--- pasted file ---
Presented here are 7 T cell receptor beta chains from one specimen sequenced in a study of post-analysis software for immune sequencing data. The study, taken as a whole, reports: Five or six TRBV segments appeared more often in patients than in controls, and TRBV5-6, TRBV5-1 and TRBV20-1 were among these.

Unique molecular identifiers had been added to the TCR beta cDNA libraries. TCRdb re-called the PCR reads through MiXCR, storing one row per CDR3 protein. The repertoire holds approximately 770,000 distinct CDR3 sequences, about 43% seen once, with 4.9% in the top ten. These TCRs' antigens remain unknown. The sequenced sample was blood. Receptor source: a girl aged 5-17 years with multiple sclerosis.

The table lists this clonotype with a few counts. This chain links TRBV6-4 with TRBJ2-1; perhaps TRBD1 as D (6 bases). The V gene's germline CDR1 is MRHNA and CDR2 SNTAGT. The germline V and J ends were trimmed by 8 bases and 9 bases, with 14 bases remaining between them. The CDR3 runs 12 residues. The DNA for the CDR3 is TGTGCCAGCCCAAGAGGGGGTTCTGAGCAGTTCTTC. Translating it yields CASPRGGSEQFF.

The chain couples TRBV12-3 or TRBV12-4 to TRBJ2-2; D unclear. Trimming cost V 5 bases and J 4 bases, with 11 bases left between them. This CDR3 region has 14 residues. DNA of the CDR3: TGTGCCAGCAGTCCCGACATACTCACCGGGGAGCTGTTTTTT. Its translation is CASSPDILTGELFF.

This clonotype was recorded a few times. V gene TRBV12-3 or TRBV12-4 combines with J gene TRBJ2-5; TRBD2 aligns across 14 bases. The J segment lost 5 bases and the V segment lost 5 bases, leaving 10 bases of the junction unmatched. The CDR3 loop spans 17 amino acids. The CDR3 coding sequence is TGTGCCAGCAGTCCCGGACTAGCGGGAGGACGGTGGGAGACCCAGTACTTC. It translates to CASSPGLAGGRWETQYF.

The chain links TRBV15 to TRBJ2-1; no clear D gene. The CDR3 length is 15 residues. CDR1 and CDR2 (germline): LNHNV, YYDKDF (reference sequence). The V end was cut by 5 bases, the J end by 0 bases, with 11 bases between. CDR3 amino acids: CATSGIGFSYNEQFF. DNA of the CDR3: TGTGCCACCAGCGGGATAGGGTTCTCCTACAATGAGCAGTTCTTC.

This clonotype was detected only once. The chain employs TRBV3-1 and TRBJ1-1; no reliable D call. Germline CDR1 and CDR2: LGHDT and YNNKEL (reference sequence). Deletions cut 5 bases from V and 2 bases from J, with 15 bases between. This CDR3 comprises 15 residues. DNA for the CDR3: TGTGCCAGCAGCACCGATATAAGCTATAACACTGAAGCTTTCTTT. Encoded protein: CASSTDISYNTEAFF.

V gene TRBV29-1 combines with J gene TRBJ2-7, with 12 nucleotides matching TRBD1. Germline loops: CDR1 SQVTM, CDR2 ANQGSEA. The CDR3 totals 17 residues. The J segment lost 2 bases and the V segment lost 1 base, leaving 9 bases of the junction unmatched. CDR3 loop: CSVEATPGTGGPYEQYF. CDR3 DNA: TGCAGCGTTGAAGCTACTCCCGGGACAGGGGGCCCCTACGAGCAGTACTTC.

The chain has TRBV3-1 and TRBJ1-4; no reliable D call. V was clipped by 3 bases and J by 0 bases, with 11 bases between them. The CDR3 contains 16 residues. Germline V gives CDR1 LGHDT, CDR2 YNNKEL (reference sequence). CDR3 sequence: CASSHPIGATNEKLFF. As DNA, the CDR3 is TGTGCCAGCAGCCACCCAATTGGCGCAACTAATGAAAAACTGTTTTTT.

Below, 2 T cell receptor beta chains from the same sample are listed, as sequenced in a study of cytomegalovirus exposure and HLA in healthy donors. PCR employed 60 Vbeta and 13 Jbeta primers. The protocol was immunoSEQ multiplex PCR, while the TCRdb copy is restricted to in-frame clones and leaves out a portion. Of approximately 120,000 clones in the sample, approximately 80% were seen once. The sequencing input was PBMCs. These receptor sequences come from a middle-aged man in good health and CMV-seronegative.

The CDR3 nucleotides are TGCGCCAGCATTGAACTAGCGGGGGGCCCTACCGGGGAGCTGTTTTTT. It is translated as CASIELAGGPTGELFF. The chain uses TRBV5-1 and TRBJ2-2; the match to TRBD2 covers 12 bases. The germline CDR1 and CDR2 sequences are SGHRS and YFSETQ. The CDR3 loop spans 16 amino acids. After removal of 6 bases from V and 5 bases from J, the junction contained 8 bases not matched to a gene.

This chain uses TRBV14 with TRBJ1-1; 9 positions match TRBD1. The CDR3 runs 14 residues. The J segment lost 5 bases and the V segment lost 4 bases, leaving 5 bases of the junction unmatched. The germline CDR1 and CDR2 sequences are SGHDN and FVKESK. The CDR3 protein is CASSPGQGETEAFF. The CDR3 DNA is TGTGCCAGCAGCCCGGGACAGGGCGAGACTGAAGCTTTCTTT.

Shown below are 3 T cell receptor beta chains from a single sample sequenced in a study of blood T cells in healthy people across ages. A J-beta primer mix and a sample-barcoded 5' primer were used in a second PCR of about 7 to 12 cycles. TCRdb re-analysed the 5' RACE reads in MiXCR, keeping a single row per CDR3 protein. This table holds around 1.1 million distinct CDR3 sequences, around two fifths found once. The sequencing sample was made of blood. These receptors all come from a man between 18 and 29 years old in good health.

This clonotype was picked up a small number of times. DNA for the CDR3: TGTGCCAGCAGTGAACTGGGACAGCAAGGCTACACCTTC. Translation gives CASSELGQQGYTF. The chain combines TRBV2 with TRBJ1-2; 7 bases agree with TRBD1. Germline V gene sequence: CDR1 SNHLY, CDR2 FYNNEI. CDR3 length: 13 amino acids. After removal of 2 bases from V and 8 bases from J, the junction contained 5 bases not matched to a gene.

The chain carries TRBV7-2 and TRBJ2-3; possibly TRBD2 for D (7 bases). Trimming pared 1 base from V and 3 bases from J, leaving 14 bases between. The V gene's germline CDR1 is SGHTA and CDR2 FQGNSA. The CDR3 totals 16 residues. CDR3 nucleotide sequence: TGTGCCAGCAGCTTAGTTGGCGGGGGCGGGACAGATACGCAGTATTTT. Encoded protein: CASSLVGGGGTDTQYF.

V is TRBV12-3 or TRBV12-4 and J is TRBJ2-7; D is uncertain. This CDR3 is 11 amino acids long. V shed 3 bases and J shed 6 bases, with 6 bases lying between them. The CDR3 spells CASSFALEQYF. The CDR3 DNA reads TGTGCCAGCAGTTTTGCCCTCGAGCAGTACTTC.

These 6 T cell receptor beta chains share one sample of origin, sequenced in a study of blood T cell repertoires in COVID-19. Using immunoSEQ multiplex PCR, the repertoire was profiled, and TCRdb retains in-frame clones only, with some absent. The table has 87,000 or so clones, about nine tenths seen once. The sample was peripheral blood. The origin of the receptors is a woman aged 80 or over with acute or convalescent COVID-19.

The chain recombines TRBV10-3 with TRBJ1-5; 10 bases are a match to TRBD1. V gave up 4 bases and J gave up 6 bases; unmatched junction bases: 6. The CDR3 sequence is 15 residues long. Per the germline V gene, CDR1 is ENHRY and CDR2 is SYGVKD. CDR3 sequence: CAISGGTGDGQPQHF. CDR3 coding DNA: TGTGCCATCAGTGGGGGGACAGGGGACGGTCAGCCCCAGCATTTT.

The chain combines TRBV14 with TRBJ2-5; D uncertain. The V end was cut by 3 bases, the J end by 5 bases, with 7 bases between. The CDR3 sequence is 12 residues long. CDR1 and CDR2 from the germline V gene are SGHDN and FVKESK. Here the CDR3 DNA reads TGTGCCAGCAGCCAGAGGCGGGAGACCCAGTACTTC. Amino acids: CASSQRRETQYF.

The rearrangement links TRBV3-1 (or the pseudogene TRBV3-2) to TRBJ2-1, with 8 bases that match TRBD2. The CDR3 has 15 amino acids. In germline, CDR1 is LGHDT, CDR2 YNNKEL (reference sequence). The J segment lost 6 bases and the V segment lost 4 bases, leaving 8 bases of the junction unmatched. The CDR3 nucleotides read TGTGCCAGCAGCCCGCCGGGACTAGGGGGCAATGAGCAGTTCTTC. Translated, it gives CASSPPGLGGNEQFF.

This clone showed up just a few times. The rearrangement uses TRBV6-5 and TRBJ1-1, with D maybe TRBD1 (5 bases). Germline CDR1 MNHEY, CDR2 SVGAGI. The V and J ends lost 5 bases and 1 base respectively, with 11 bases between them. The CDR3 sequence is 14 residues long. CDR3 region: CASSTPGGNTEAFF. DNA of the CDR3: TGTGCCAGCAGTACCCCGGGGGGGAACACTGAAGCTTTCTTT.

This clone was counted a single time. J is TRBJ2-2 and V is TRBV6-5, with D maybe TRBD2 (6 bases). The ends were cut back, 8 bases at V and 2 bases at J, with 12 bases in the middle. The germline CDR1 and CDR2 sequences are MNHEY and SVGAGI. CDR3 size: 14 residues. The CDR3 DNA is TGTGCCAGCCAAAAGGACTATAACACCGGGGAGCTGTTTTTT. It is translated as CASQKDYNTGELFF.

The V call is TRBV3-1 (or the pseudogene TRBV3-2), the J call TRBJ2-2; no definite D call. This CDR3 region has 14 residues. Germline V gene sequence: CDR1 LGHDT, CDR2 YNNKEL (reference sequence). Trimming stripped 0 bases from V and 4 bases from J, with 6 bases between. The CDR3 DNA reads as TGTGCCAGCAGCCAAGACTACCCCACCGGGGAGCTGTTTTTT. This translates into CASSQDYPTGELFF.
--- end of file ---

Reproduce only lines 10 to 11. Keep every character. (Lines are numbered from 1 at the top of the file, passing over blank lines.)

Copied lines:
Below, 2 T cell receptor beta chains from the same sample are listed, as sequenced in a study of cytomegalovirus exposure and HLA in healthy donors. PCR employed 60 Vbeta and 13 Jbeta primers. The protocol was immunoSEQ multiplex PCR, while the TCRdb copy is restricted to in-frame clones and leaves out a portion. Of approximately 120,000 clones in the sample, approximately 80% were seen once. The sequencing input was PBMCs. These receptor sequences come from a middle-aged man in good health and CMV-seronegative.

The CDR3 nucleotides are TGCGCCAGCATTGAACTAGCGGGGGGCCCTACCGGGGAGCTGTTTTTT. It is translated as CASIELAGGPTGELFF. The chain uses TRBV5-1 and TRBJ2-2; the match to TRBD2 covers 12 bases. The germline CDR1 and CDR2 sequences are SGHRS and YFSETQ. The CDR3 loop spans 16 amino acids. After removal of 6 bases from V and 5 bases from J, the junction contained 8 bases not matched to a gene.